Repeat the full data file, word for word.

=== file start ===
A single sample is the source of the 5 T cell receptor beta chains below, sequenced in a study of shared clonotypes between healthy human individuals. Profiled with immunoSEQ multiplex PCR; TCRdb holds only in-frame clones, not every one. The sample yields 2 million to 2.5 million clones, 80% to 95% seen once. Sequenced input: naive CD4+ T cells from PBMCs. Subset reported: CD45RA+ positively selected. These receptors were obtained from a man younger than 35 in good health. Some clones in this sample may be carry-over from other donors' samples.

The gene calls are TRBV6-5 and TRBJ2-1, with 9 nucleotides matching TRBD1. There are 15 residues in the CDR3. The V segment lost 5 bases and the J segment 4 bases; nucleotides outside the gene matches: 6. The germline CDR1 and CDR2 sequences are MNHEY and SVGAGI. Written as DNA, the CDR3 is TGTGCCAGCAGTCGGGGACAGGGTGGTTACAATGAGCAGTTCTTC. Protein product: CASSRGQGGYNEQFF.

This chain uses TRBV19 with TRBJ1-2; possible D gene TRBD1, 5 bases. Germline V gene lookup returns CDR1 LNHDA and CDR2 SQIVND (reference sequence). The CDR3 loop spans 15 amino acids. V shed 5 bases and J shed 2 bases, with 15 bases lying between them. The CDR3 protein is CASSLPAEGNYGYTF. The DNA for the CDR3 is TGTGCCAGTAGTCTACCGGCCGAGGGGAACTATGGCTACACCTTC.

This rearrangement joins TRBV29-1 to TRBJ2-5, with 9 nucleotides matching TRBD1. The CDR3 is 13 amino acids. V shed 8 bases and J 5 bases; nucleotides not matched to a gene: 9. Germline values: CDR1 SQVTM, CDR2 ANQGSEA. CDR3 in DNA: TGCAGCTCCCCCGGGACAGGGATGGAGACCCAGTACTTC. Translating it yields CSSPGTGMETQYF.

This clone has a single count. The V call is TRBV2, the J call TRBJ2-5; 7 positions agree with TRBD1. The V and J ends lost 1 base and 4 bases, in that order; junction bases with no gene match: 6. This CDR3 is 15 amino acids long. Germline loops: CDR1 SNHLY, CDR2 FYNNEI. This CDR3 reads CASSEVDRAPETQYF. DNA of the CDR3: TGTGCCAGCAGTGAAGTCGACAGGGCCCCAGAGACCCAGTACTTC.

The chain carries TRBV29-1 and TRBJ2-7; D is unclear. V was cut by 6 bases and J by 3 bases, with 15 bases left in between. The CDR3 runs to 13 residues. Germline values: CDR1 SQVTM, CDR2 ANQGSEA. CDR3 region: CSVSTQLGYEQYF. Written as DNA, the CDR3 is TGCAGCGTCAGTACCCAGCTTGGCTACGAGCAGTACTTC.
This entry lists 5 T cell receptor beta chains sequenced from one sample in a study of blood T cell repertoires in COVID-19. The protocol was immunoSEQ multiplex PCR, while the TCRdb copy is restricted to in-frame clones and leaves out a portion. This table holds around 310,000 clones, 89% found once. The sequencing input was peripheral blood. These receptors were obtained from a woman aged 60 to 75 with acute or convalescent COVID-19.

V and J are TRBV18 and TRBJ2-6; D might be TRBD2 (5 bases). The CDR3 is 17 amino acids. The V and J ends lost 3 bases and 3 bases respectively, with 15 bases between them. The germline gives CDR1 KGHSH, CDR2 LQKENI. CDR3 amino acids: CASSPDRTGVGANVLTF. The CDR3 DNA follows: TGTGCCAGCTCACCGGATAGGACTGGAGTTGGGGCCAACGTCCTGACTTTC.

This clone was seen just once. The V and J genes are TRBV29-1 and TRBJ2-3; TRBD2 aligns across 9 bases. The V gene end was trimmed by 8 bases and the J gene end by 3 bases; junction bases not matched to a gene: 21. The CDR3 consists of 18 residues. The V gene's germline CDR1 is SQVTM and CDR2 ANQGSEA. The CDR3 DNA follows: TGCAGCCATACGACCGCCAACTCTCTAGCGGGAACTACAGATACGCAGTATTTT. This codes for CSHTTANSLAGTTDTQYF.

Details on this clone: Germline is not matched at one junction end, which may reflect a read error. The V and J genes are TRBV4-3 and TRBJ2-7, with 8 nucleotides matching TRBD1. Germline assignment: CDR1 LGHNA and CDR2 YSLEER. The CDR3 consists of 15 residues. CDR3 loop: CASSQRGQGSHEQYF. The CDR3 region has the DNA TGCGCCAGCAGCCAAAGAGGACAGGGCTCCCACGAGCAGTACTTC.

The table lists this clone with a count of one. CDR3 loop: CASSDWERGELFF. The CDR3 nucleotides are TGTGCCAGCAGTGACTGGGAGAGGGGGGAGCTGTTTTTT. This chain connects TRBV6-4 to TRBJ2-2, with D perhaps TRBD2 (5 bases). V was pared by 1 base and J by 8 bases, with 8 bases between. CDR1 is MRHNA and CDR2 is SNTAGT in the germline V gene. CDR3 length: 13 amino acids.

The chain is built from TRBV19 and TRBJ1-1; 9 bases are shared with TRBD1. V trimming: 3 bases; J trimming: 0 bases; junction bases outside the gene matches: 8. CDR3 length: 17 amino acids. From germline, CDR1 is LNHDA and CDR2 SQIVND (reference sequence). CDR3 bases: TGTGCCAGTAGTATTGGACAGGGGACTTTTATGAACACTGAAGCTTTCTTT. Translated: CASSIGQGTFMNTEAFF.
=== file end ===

A single sample is the source of the 5 T cell receptor beta chains below, sequenced in a study of shared clonotypes between healthy human individuals. Profiled with immunoSEQ multiplex PCR; TCRdb holds only in-frame clones, not every one. The sample yields 2 million to 2.5 million clones, 80% to 95% seen once. Sequenced input: naive CD4+ T cells from PBMCs. Subset reported: CD45RA+ positively selected. These receptors were obtained from a man younger than 35 in good health. Some clones in this sample may be carry-over from other donors' samples.

The gene calls are TRBV6-5 and TRBJ2-1, with 9 nucleotides matching TRBD1. There are 15 residues in the CDR3. The V segment lost 5 bases and the J segment 4 bases; nucleotides outside the gene matches: 6. The germline CDR1 and CDR2 sequences are MNHEY and SVGAGI. Written as DNA, the CDR3 is TGTGCCAGCAGTCGGGGACAGGGTGGTTACAATGAGCAGTTCTTC. Protein product: CASSRGQGGYNEQFF.

This chain uses TRBV19 with TRBJ1-2; possible D gene TRBD1, 5 bases. Germline V gene lookup returns CDR1 LNHDA and CDR2 SQIVND (reference sequence). The CDR3 loop spans 15 amino acids. V shed 5 bases and J shed 2 bases, with 15 bases lying between them. The CDR3 protein is CASSLPAEGNYGYTF. The DNA for the CDR3 is TGTGCCAGTAGTCTACCGGCCGAGGGGAACTATGGCTACACCTTC.

This rearrangement joins TRBV29-1 to TRBJ2-5, with 9 nucleotides matching TRBD1. The CDR3 is 13 amino acids. V shed 8 bases and J 5 bases; nucleotides not matched to a gene: 9. Germline values: CDR1 SQVTM, CDR2 ANQGSEA. CDR3 in DNA: TGCAGCTCCCCCGGGACAGGGATGGAGACCCAGTACTTC. Translating it yields CSSPGTGMETQYF.

This clone has a single count. The V call is TRBV2, the J call TRBJ2-5; 7 positions agree with TRBD1. The V and J ends lost 1 base and 4 bases, in that order; junction bases with no gene match: 6. This CDR3 is 15 amino acids long. Germline loops: CDR1 SNHLY, CDR2 FYNNEI. This CDR3 reads CASSEVDRAPETQYF. DNA of the CDR3: TGTGCCAGCAGTGAAGTCGACAGGGCCCCAGAGACCCAGTACTTC.

The chain carries TRBV29-1 and TRBJ2-7; D is unclear. V was cut by 6 bases and J by 3 bases, with 15 bases left in between. The CDR3 runs to 13 residues. Germline values: CDR1 SQVTM, CDR2 ANQGSEA. CDR3 region: CSVSTQLGYEQYF. Written as DNA, the CDR3 is TGCAGCGTCAGTACCCAGCTTGGCTACGAGCAGTACTTC.
This entry lists 5 T cell receptor beta chains sequenced from one sample in a study of blood T cell repertoires in COVID-19. The protocol was immunoSEQ multiplex PCR, while the TCRdb copy is restricted to in-frame clones and leaves out a portion. This table holds around 310,000 clones, 89% found once. The sequencing input was peripheral blood. These receptors were obtained from a woman aged 60 to 75 with acute or convalescent COVID-19.

V and J are TRBV18 and TRBJ2-6; D might be TRBD2 (5 bases). The CDR3 is 17 amino acids. The V and J ends lost 3 bases and 3 bases respectively, with 15 bases between them. The germline gives CDR1 KGHSH, CDR2 LQKENI. CDR3 amino acids: CASSPDRTGVGANVLTF. The CDR3 DNA follows: TGTGCCAGCTCACCGGATAGGACTGGAGTTGGGGCCAACGTCCTGACTTTC.

This clone was seen just once. The V and J genes are TRBV29-1 and TRBJ2-3; TRBD2 aligns across 9 bases. The V gene end was trimmed by 8 bases and the J gene end by 3 bases; junction bases not matched to a gene: 21. The CDR3 consists of 18 residues. The V gene's germline CDR1 is SQVTM and CDR2 ANQGSEA. The CDR3 DNA follows: TGCAGCCATACGACCGCCAACTCTCTAGCGGGAACTACAGATACGCAGTATTTT. This codes for CSHTTANSLAGTTDTQYF.

Details on this clone: Germline is not matched at one junction end, which may reflect a read error. The V and J genes are TRBV4-3 and TRBJ2-7, with 8 nucleotides matching TRBD1. Germline assignment: CDR1 LGHNA and CDR2 YSLEER. The CDR3 consists of 15 residues. CDR3 loop: CASSQRGQGSHEQYF. The CDR3 region has the DNA TGCGCCAGCAGCCAAAGAGGACAGGGCTCCCACGAGCAGTACTTC.

The table lists this clone with a count of one. CDR3 loop: CASSDWERGELFF. The CDR3 nucleotides are TGTGCCAGCAGTGACTGGGAGAGGGGGGAGCTGTTTTTT. This chain connects TRBV6-4 to TRBJ2-2, with D perhaps TRBD2 (5 bases). V was pared by 1 base and J by 8 bases, with 8 bases between. CDR1 is MRHNA and CDR2 is SNTAGT in the germline V gene. CDR3 length: 13 amino acids.

The chain is built from TRBV19 and TRBJ1-1; 9 bases are shared with TRBD1. V trimming: 3 bases; J trimming: 0 bases; junction bases outside the gene matches: 8. CDR3 length: 17 amino acids. From germline, CDR1 is LNHDA and CDR2 SQIVND (reference sequence). CDR3 bases: TGTGCCAGTAGTATTGGACAGGGGACTTTTATGAACACTGAAGCTTTCTTT. Translated: CASSIGQGTFMNTEAFF.